In the Slant Front Secretary #2 entry I mentioned that one of the rough cut boards had a fairly significant twist that I did not think I could remove and still have a final thickness above 3/4". I ended up ripping it on the band saw, I used the bandsaw to get the thinnest saw kerf possible. Next, I planed each half enough to get the rock out (not enough to be flat or smooth). Then I glued the two halves back up and finished planing the material, final thickness came out to be just shy of 13/16".
After milling enough stock to glue up both side panels I mixed and matched them until I found the best grain matches, gluing straight grain to straight grain will help you minimize the look of the glue line. Also make sure that you glue up the boards so that all cathedral grain is going in the same direction, it is easy to forget that one.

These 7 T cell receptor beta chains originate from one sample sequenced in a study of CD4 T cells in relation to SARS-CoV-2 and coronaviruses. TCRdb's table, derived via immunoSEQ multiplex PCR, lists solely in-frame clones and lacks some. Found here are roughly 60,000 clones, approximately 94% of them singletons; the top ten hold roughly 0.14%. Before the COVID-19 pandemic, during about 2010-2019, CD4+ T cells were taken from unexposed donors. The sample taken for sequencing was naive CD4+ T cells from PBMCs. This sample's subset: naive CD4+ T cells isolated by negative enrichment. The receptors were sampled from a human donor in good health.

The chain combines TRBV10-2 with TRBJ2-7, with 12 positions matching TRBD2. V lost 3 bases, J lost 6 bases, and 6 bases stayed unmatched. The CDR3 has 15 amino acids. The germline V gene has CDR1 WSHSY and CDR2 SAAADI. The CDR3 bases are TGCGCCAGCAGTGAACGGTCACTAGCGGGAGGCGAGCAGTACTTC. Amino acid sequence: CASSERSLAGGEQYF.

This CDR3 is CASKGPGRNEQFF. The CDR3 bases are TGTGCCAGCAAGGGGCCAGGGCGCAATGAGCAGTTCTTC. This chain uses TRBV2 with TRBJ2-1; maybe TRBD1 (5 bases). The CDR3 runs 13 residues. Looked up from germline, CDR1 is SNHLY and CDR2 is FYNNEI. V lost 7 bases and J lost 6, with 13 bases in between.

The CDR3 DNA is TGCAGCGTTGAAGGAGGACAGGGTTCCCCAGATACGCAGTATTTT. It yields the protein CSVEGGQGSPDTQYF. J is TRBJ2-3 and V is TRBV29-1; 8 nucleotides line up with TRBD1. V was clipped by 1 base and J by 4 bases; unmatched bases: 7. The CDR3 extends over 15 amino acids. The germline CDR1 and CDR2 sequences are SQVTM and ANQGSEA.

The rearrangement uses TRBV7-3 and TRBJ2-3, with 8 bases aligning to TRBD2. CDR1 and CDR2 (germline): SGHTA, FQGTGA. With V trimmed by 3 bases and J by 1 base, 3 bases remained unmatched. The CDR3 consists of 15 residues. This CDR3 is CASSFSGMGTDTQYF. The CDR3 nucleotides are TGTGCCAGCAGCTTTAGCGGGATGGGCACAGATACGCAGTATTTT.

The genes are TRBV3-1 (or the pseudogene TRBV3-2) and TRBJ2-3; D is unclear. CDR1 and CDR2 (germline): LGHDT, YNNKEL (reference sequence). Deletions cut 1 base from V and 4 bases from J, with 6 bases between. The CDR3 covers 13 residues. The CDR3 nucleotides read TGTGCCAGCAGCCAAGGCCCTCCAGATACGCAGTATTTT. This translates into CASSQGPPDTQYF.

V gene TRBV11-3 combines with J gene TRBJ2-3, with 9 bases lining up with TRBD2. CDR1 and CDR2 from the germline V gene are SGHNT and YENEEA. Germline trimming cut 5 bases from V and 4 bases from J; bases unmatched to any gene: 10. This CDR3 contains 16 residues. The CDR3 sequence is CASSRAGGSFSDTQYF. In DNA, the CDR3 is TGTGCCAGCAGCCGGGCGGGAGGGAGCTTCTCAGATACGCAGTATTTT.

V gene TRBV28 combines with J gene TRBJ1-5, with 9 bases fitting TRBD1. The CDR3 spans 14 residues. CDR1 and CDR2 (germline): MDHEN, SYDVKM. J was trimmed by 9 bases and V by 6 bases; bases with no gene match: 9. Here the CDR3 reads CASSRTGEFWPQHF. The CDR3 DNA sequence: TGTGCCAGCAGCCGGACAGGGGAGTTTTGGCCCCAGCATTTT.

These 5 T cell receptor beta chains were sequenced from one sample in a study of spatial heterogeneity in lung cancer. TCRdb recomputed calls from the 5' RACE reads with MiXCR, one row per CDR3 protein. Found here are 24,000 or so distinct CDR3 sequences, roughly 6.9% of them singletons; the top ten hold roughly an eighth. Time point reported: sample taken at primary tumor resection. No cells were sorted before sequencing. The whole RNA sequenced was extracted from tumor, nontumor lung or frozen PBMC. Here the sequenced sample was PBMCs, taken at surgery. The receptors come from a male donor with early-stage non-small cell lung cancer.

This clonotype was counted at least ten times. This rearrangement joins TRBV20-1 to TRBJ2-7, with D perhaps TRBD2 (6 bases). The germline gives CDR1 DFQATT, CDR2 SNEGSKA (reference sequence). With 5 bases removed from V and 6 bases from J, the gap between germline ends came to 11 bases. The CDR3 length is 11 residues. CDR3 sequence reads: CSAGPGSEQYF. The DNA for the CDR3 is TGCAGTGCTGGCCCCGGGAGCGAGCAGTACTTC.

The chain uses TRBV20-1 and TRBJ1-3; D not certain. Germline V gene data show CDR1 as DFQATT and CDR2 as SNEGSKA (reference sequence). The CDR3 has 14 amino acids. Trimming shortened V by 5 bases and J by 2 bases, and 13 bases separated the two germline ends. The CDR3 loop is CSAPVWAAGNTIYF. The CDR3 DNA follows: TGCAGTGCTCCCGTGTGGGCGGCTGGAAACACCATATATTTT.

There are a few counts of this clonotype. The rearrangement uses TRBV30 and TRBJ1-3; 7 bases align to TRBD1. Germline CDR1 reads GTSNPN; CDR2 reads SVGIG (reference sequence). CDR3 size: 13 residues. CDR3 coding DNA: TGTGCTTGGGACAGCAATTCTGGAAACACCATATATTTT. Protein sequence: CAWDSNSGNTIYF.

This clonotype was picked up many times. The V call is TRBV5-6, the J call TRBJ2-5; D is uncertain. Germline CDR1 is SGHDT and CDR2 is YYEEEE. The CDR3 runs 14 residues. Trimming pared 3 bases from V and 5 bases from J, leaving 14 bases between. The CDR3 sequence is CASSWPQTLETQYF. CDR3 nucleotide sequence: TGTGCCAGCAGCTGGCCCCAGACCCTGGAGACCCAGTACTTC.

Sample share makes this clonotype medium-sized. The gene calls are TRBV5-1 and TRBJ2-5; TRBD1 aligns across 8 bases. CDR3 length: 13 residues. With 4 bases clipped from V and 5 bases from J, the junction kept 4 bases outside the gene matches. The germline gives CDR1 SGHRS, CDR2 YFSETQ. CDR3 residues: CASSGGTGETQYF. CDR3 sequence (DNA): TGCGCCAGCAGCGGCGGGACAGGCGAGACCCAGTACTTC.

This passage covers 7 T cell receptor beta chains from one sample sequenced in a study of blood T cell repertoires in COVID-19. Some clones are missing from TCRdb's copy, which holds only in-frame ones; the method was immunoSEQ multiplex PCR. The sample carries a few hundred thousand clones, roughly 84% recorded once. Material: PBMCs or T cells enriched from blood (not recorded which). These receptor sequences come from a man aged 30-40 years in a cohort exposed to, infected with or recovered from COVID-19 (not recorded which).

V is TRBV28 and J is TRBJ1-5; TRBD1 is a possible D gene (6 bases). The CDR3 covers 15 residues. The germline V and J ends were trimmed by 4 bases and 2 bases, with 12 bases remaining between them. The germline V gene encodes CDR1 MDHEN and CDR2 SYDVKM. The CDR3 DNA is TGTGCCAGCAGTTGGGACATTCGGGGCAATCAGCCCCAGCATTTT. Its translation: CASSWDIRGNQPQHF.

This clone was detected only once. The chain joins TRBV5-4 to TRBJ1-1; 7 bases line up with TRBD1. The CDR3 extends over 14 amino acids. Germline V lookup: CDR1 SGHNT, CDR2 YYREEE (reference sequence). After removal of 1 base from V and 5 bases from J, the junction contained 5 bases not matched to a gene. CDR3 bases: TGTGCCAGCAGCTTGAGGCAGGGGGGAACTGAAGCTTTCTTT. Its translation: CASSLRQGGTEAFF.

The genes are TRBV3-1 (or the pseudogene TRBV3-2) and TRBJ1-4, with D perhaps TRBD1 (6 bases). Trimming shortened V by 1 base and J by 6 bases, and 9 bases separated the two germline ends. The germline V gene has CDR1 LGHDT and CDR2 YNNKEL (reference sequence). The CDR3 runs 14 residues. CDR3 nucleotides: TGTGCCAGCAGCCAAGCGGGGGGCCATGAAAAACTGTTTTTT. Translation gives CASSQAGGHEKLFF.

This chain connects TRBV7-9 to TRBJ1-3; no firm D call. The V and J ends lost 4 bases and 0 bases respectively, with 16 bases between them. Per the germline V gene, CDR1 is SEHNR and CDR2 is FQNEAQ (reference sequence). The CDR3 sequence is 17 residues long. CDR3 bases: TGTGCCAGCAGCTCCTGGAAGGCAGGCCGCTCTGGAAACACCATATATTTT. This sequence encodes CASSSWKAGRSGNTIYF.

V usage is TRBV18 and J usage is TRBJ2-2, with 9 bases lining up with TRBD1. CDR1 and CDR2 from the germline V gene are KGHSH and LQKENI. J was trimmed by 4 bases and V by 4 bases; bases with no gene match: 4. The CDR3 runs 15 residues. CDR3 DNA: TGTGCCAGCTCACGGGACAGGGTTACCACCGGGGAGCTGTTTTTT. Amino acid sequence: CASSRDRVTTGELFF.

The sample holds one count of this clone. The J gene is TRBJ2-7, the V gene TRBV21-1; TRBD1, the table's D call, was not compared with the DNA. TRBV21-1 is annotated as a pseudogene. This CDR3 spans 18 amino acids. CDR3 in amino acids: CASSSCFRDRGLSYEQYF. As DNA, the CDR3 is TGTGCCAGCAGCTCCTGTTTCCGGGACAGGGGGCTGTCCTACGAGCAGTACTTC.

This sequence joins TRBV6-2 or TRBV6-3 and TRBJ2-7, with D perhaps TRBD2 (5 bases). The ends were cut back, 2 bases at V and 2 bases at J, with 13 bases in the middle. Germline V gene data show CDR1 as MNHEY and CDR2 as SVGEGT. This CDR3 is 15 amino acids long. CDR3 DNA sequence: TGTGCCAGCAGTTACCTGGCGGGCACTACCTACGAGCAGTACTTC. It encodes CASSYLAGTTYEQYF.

I didn't have enough long clamps or cauls to glue up both panels at the same time, but thats ok, one at a time is just as good. Once they were dried I processed the glue seams using a block plan, card scraper and then sanded the panels with the random orbit sander at 80 grit.
I read a tip somewhere - I tried to find it but wasn't able to - about using angle iron as a clamping caul. Make sure you put tape on the angle iron (and your clamps for that matter) to keep from staining your boards. The angle iron worked out nice, what do you use as a clamping caul? Do you even use a cual when gluing up panels?
ResourcesMastering Woodworking With Charles Neil